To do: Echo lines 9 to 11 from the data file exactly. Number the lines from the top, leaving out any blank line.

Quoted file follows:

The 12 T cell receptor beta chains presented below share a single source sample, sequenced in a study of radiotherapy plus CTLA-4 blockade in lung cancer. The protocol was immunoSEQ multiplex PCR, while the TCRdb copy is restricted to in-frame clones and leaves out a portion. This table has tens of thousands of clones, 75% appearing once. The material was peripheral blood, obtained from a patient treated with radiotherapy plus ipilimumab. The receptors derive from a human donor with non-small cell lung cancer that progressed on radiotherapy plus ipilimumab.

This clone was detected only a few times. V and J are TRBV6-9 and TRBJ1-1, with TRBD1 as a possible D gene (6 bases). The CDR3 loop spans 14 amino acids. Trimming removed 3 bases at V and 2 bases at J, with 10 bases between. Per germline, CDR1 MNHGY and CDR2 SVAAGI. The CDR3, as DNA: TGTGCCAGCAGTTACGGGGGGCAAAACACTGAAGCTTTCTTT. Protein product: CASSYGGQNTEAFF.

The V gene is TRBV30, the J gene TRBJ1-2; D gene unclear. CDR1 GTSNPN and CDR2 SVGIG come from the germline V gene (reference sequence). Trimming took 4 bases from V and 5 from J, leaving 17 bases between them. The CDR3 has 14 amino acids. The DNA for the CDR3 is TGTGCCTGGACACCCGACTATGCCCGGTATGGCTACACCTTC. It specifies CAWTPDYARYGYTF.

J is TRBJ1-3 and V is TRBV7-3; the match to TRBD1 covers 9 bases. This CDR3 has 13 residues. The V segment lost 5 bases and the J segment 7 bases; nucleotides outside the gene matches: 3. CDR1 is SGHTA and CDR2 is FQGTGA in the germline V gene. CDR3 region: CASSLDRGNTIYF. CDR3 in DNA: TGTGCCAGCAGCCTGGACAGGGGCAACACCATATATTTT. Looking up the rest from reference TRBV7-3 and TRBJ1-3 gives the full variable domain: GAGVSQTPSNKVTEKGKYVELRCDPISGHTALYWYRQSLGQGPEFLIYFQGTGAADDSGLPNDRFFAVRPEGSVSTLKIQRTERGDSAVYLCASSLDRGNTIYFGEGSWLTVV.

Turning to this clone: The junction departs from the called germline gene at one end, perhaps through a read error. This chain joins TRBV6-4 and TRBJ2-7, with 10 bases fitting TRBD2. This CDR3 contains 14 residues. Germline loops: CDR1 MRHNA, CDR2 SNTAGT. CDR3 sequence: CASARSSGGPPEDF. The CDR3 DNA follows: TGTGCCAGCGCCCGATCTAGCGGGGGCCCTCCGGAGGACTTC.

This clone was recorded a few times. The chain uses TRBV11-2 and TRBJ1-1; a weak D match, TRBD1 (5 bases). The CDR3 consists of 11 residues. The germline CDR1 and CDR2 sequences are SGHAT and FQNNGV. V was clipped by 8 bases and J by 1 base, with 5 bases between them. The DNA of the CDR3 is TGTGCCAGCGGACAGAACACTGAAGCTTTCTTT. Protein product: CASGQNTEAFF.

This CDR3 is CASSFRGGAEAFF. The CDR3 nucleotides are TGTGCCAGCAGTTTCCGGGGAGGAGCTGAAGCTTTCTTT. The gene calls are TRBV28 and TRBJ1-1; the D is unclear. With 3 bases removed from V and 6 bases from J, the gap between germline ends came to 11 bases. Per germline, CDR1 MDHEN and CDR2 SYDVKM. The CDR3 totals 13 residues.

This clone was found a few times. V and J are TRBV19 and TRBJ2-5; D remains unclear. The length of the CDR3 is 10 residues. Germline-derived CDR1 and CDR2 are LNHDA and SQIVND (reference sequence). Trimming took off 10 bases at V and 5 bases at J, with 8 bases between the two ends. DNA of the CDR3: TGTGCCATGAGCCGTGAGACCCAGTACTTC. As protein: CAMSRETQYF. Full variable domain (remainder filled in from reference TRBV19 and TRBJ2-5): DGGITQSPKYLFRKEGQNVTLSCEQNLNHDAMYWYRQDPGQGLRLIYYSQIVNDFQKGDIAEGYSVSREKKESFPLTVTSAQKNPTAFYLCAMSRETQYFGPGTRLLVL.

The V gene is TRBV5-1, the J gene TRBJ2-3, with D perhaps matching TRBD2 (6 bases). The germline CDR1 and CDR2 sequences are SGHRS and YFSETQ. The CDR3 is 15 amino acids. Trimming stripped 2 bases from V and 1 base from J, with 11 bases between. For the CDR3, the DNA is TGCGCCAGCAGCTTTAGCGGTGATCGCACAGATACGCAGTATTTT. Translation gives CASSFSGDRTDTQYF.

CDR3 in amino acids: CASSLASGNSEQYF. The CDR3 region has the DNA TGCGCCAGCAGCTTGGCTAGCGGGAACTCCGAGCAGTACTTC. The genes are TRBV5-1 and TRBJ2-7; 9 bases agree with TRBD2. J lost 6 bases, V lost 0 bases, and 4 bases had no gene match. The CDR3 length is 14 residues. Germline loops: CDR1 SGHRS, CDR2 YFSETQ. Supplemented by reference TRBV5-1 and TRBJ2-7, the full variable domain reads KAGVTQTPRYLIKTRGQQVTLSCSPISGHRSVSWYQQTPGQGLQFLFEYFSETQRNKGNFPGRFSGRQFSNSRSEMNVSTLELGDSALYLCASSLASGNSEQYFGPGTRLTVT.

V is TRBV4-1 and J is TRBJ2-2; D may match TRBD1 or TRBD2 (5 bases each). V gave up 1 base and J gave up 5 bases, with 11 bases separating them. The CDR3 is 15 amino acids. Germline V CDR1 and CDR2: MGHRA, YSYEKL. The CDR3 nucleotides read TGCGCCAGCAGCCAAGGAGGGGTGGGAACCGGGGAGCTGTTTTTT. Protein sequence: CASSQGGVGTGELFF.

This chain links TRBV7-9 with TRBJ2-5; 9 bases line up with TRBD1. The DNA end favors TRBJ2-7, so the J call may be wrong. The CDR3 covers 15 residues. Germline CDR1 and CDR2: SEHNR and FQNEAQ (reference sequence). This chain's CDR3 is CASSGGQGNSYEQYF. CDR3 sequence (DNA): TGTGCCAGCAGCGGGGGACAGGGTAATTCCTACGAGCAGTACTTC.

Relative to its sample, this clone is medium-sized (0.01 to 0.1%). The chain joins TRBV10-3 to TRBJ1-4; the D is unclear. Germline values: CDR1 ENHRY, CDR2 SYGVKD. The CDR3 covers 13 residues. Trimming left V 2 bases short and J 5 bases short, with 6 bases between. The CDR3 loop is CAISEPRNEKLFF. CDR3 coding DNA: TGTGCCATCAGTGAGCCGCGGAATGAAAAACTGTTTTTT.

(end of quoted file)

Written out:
The V gene is TRBV5-1, the J gene TRBJ2-3, with D perhaps matching TRBD2 (6 bases). The germline CDR1 and CDR2 sequences are SGHRS and YFSETQ. The CDR3 is 15 amino acids. Trimming stripped 2 bases from V and 1 base from J, with 11 bases between. For the CDR3, the DNA is TGCGCCAGCAGCTTTAGCGGTGATCGCACAGATACGCAGTATTTT. Translation gives CASSFSGDRTDTQYF.

CDR3 in amino acids: CASSLASGNSEQYF. The CDR3 region has the DNA TGCGCCAGCAGCTTGGCTAGCGGGAACTCCGAGCAGTACTTC. The genes are TRBV5-1 and TRBJ2-7; 9 bases agree with TRBD2. J lost 6 bases, V lost 0 bases, and 4 bases had no gene match. The CDR3 length is 14 residues. Germline loops: CDR1 SGHRS, CDR2 YFSETQ. Supplemented by reference TRBV5-1 and TRBJ2-7, the full variable domain reads KAGVTQTPRYLIKTRGQQVTLSCSPISGHRSVSWYQQTPGQGLQFLFEYFSETQRNKGNFPGRFSGRQFSNSRSEMNVSTLELGDSALYLCASSLASGNSEQYFGPGTRLTVT.

V is TRBV4-1 and J is TRBJ2-2; D may match TRBD1 or TRBD2 (5 bases each). V gave up 1 base and J gave up 5 bases, with 11 bases separating them. The CDR3 is 15 amino acids. Germline V CDR1 and CDR2: MGHRA, YSYEKL. The CDR3 nucleotides read TGCGCCAGCAGCCAAGGAGGGGTGGGAACCGGGGAGCTGTTTTTT. Protein sequence: CASSQGGVGTGELFF.